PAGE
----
Commentary on the Gospel of

Joe Zaborowski - Creighton University's Purchasing Department
I had to smile when I saw the day that I was asked to reflect on the readings. March 19th has always been a special day for me. My heritage is Polish with all four of my grandparents entering the U.S. through Ellis Island. In the Polish tradition your name day is often celebrated with more vim and vigor than your actual birthday. Of course, as our family became more Americanized, the emphasis gradually switched from the religious aspect of one’s saint’s name to the more secular birthday celebration. Despite this our home always did a little special celebration of my name day which was reinforced at my Catholic grade school. The good Franciscan sisters always taught us about our name saint and expected us to emulate their virtues. There was no losing of tradition there. We were even taught the Polish language for a few years and there still is a Polish Mass celebrated at the parish which served as a reminder of our heritage.

 

This gospel reading was a good recollection of St. Joseph as my role model. In today’s gospel we see Joseph as a righteous man. He, at first chose, not to disgrace Mary but divorce her quietly. In those days Mary could have been led out of town and stoned to death for her perceived indiscretion. Joseph chose the path of tolerance and love. This is something I need to remind myself about when I meet trying circumstances and difficult people. A message then came from an angel that Joseph followed without question. He was to remain with Mary as her spouse.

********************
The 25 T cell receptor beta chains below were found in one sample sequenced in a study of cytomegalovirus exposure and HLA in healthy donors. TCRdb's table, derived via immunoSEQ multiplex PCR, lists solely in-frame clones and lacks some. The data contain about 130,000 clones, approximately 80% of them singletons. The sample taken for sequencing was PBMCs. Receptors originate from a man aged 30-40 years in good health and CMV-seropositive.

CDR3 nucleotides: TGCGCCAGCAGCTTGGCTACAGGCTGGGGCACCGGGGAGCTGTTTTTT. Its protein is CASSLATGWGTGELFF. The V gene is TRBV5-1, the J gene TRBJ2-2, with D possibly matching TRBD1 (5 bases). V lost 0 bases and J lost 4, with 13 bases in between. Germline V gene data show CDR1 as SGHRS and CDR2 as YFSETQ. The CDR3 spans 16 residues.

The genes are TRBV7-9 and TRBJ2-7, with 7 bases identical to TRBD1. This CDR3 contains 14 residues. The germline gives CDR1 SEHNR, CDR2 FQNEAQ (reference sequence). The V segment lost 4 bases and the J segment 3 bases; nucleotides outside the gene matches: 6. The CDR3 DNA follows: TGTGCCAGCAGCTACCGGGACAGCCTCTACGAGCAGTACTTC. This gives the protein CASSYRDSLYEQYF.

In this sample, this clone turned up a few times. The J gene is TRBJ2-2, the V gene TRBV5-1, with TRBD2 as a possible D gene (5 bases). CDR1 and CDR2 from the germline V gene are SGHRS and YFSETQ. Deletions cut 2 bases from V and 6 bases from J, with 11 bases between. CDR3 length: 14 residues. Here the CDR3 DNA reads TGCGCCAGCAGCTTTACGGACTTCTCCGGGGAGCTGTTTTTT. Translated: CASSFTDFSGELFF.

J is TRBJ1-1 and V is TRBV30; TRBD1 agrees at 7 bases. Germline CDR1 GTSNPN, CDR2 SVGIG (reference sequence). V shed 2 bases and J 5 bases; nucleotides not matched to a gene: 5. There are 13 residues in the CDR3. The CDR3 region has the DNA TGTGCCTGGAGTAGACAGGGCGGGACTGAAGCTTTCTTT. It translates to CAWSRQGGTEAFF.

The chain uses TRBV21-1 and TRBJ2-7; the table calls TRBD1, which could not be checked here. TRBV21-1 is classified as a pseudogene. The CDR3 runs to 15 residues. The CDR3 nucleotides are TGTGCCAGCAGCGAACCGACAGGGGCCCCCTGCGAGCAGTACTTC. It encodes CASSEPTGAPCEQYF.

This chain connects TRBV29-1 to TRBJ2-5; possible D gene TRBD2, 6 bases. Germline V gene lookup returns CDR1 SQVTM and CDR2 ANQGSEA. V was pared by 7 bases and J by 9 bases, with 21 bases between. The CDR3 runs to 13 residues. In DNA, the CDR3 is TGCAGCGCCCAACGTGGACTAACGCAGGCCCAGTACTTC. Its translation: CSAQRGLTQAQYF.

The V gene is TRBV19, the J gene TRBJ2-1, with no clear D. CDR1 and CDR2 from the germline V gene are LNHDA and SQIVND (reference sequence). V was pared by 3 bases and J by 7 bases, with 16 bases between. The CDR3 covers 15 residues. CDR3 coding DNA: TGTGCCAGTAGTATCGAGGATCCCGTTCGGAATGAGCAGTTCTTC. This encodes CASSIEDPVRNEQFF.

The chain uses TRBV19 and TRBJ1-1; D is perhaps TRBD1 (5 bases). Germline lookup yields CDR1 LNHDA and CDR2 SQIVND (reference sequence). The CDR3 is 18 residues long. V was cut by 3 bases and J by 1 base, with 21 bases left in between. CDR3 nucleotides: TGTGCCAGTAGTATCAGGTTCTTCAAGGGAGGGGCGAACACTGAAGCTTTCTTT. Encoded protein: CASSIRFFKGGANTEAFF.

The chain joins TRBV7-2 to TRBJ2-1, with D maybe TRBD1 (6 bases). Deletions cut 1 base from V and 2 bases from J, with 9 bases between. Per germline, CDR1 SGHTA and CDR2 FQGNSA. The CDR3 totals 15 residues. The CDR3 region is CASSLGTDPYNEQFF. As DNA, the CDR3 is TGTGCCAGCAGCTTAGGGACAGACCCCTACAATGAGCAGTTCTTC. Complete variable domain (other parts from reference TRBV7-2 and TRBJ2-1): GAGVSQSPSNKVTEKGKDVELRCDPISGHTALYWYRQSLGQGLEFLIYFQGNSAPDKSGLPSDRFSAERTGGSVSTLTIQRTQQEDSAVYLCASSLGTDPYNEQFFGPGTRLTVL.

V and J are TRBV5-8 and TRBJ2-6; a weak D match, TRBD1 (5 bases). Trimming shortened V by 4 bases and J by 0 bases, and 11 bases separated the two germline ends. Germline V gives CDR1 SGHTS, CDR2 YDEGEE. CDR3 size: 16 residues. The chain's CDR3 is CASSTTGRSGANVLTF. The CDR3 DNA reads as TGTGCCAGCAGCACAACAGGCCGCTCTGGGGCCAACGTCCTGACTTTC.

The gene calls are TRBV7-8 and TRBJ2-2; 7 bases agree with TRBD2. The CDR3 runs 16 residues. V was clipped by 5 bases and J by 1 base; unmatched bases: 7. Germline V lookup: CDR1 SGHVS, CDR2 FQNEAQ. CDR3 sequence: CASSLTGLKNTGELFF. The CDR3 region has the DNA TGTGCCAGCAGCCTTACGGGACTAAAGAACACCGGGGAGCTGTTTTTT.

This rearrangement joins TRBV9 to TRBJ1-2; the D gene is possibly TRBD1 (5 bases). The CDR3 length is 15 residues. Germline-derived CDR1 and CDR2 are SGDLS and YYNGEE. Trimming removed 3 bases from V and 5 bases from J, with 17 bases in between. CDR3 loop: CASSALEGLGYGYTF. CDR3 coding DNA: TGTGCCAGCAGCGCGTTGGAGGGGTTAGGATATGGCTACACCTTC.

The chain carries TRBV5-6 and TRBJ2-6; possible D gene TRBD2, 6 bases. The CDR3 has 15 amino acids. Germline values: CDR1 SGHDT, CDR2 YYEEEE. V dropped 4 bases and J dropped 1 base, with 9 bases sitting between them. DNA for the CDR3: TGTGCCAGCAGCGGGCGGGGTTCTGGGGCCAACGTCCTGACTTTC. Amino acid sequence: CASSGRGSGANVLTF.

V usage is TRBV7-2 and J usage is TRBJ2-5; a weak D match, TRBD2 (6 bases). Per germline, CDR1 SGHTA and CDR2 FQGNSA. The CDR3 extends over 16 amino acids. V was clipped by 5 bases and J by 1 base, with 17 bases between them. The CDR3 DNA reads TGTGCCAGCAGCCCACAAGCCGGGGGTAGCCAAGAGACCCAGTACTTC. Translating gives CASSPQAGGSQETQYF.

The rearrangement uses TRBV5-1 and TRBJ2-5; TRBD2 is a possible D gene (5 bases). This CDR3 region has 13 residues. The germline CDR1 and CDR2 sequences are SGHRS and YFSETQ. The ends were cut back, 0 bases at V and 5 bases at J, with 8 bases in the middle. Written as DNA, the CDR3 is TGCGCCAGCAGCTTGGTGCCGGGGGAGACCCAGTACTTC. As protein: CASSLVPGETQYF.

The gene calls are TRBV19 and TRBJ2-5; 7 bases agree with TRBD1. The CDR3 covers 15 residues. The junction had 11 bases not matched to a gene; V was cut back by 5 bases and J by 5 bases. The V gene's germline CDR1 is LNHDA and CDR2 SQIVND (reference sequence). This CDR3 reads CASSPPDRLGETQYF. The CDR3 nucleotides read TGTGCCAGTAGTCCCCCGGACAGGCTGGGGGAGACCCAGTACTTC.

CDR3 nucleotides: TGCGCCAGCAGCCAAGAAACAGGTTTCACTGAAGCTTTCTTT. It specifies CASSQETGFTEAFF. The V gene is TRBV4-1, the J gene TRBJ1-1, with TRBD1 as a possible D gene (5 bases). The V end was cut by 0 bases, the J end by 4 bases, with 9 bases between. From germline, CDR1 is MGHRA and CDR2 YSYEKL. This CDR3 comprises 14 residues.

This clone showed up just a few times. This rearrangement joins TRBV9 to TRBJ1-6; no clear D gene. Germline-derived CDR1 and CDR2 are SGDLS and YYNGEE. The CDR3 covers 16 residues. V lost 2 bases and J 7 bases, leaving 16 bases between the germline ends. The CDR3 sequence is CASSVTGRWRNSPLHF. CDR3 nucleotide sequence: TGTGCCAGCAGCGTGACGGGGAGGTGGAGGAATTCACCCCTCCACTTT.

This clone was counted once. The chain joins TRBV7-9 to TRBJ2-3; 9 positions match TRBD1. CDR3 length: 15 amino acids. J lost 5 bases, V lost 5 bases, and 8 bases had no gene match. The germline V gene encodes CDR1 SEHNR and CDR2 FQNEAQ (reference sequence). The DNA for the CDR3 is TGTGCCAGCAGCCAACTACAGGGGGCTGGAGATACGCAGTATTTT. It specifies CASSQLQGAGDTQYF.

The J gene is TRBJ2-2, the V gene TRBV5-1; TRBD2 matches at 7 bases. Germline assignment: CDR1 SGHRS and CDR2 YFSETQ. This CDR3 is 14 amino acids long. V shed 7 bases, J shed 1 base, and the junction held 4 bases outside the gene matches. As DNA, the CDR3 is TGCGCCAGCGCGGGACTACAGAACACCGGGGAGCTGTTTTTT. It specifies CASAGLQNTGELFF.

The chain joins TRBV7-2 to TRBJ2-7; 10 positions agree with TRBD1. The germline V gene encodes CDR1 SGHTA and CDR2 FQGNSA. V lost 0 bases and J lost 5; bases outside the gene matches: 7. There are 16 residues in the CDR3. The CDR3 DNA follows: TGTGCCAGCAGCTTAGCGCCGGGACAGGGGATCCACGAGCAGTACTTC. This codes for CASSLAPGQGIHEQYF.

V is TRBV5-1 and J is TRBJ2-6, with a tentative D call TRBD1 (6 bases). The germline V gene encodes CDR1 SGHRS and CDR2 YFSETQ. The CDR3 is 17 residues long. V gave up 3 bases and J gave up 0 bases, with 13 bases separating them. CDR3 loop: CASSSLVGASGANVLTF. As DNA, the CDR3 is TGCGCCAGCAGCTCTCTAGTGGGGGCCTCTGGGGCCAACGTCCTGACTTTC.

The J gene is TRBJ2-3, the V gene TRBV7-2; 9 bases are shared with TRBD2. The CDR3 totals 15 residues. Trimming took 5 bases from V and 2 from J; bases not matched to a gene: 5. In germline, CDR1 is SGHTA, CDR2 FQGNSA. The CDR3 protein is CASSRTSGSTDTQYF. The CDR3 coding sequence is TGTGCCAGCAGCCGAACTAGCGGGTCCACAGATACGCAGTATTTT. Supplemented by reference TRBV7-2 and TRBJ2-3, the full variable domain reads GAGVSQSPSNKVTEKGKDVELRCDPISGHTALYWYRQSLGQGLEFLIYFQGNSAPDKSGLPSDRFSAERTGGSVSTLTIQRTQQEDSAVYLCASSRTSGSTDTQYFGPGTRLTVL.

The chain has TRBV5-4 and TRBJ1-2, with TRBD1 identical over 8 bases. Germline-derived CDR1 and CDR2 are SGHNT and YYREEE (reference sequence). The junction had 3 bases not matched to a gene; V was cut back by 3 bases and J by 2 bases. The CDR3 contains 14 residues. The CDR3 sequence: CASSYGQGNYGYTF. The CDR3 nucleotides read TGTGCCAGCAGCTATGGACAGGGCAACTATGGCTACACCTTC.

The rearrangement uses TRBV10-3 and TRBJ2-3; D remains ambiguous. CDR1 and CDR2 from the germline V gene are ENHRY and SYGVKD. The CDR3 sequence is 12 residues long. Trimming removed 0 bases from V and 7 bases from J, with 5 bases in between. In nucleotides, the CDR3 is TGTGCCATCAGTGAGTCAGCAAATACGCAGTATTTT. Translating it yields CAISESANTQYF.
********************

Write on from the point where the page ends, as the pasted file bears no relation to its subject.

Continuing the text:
In my life I need to examine when God sends a messenger, do I listen? Am I even aware a message is being sent? Have I opened myself up to hear God? The message I received from his reading speaks to me as a father and a husband. Joseph is a role model that is there if I just choose to follow. The challenge is to put the choice into action

 

As I close I am also smiling at the end of this reflection. My wife’s name is Mary and friends and relatives often laugh and call us “the holy family.” This is certainly useful when we introduce ourselves meeting new people. Hopefully this is a model we can emulate. It is good to keep in mind in that, in the realm of spiritual growth, it is progress not perfection.

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